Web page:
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  • The Diapycnal and Isopycnal Mixing Experiment in the Southern Ocean (DIMES) x
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Ru Chen, Sarah T. Gille, Julie L. McClean, Glenn R. Flierl, and Alexa Griesel

al. 1992 ; Wilkin and Morrow 1994 ; Griesel et al. 2009 ; Chen et al. 2014 ). Fig . 5. Float-based diffusivities in the cross-stream direction at (a) 400–600 and (b) 900–1400 m. Dots indicate the location of the centroid of each adaptive bin used to obtain the diffusivity estimates. We carried out convergence tests using the method from Chen et al. (2014) and only converged diffusivities are shown here. Black lines indicate the barotropic streamlines. Gray regions denote land, and white

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Emma J. D. Boland, Emily Shuckburgh, Peter H. Haynes, James R. Ledwell, Marie-José Messias, and Andrew J. Watson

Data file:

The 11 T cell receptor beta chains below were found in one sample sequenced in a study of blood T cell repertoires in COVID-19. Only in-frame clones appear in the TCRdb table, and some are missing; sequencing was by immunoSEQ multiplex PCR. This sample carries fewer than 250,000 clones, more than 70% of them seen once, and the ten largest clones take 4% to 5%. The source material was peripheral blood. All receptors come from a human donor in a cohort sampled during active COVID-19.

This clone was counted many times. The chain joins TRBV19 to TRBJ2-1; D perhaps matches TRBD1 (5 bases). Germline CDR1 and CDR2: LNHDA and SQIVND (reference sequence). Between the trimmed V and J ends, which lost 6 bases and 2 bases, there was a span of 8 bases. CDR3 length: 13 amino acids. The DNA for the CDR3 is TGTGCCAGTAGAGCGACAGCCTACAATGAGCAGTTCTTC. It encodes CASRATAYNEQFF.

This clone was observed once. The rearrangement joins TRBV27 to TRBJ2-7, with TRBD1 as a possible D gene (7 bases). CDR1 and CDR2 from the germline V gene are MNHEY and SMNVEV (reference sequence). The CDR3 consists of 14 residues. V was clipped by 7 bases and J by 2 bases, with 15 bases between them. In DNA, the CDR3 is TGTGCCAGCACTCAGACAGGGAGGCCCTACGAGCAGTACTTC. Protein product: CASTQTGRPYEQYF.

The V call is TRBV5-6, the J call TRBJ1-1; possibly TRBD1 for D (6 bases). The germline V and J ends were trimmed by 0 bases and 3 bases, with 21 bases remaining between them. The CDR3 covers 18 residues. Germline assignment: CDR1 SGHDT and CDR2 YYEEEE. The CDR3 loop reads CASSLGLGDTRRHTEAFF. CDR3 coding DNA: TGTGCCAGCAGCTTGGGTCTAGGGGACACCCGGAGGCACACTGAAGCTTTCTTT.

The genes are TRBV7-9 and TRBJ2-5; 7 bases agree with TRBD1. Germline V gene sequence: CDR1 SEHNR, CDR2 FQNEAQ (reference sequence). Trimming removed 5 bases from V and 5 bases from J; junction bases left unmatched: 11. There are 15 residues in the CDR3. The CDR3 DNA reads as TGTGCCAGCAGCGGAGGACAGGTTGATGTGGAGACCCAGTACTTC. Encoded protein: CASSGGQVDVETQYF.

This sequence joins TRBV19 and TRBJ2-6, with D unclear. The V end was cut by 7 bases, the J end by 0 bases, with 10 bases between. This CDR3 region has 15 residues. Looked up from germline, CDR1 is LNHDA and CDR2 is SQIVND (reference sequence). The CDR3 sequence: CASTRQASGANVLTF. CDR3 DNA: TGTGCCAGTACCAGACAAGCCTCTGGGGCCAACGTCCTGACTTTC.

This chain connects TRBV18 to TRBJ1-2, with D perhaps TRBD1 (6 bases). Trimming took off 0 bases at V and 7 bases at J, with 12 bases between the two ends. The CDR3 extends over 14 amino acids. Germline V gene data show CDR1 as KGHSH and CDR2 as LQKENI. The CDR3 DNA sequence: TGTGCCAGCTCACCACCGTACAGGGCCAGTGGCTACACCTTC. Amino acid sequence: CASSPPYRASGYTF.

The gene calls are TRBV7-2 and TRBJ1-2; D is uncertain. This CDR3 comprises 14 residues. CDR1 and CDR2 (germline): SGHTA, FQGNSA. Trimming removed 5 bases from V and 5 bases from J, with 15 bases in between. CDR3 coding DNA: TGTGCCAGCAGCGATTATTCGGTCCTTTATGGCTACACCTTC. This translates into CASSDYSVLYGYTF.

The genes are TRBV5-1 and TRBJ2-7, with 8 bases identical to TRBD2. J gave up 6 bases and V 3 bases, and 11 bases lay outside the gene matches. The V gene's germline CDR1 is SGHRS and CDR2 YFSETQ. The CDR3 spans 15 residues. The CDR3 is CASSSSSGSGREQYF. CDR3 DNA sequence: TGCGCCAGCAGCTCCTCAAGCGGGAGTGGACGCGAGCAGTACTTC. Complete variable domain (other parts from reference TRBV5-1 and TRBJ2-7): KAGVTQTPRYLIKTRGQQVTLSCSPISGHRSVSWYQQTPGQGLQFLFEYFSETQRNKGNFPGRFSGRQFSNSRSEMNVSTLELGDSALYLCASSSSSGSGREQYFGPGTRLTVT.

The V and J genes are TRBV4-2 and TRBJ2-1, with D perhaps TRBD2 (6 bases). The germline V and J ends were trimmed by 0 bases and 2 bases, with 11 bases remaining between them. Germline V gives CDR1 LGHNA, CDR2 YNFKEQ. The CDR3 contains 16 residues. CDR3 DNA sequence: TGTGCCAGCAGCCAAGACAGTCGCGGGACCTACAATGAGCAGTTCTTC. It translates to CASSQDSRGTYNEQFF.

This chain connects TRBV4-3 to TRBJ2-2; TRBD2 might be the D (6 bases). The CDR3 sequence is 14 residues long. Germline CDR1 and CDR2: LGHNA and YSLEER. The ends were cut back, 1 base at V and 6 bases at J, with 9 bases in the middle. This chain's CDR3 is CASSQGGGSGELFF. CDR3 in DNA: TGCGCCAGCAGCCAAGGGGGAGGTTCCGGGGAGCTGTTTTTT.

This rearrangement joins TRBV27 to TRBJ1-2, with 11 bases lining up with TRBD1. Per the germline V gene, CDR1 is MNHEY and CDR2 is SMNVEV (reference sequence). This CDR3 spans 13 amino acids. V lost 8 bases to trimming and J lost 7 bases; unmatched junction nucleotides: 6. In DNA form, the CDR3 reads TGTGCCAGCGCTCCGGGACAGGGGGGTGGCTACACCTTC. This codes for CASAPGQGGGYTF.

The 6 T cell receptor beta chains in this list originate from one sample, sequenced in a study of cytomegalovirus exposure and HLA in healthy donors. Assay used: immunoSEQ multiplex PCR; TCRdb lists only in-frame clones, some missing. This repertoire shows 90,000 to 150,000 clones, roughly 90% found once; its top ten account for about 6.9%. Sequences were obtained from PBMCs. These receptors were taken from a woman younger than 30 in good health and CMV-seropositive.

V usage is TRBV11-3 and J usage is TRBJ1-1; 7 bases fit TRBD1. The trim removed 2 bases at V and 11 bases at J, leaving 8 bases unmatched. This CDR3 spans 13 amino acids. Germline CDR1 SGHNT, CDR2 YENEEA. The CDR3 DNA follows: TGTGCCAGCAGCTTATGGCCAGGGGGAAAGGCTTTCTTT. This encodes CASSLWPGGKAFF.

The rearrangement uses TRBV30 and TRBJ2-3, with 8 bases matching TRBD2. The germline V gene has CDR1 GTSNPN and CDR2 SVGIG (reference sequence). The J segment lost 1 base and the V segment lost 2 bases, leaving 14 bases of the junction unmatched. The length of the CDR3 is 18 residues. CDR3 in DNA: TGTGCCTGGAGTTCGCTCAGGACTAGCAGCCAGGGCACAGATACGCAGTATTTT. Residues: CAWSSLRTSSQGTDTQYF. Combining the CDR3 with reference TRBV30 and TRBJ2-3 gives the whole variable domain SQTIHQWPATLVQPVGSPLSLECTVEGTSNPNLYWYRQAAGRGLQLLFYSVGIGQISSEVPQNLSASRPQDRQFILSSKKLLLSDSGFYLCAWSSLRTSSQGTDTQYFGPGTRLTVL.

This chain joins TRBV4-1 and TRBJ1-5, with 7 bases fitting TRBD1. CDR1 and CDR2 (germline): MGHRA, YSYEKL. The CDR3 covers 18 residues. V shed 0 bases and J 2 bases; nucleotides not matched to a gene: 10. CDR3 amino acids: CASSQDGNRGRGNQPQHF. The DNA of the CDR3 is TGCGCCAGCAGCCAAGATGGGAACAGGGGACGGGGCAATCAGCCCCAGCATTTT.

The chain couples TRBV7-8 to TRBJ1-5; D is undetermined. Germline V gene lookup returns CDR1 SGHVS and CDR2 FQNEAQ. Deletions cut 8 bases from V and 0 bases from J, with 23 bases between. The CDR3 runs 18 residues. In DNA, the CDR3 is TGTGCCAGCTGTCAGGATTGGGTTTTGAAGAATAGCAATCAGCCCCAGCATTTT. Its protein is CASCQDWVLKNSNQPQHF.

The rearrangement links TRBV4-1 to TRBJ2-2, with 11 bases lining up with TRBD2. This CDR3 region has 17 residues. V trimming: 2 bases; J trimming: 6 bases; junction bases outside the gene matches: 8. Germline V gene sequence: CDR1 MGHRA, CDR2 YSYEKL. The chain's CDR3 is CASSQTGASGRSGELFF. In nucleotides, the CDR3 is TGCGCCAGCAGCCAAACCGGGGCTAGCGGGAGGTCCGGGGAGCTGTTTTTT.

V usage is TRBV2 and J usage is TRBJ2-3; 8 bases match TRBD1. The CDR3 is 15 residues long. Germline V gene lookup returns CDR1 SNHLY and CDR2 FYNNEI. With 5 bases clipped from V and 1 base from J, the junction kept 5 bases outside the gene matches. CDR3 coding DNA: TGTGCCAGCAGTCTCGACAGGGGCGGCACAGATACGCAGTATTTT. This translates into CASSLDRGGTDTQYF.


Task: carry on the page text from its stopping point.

tracer level and the surface velocity may not be constant in space and/or time. For the simulations to be analyzed later in the paper, the velocity fraction was chosen as 0.33. Justification for this choice is given in section 2d . Before use in the advection–diffusion calculation, these velocity fields were interpolated onto finer resolution grids, (1/20° or 1/50°) as appropriate, and rendered nondivergent at the boundaries before use. The boundaries were provided by the maximum land mask from the

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Matthew R. Mazloff, Raffaele Ferrari, and Tapio Schneider

-dimensional pathways of ocean water masses. Here we use a synthesis of observations, a numerical model, and theory to investigate the force balance of the SO limb of the MOC. Standard scaling analysis for the large-scale ocean circulation assumes a small Rossby number, leading to the thermocline equations based on the linearized planetary geostrophic equations ( Robinson and Stommel 1959 ; Welander 1959 ; Phillips 1963 ; Pedlosky 1987 ). But in the Drake Passage latitude band of the SO, at depths where there

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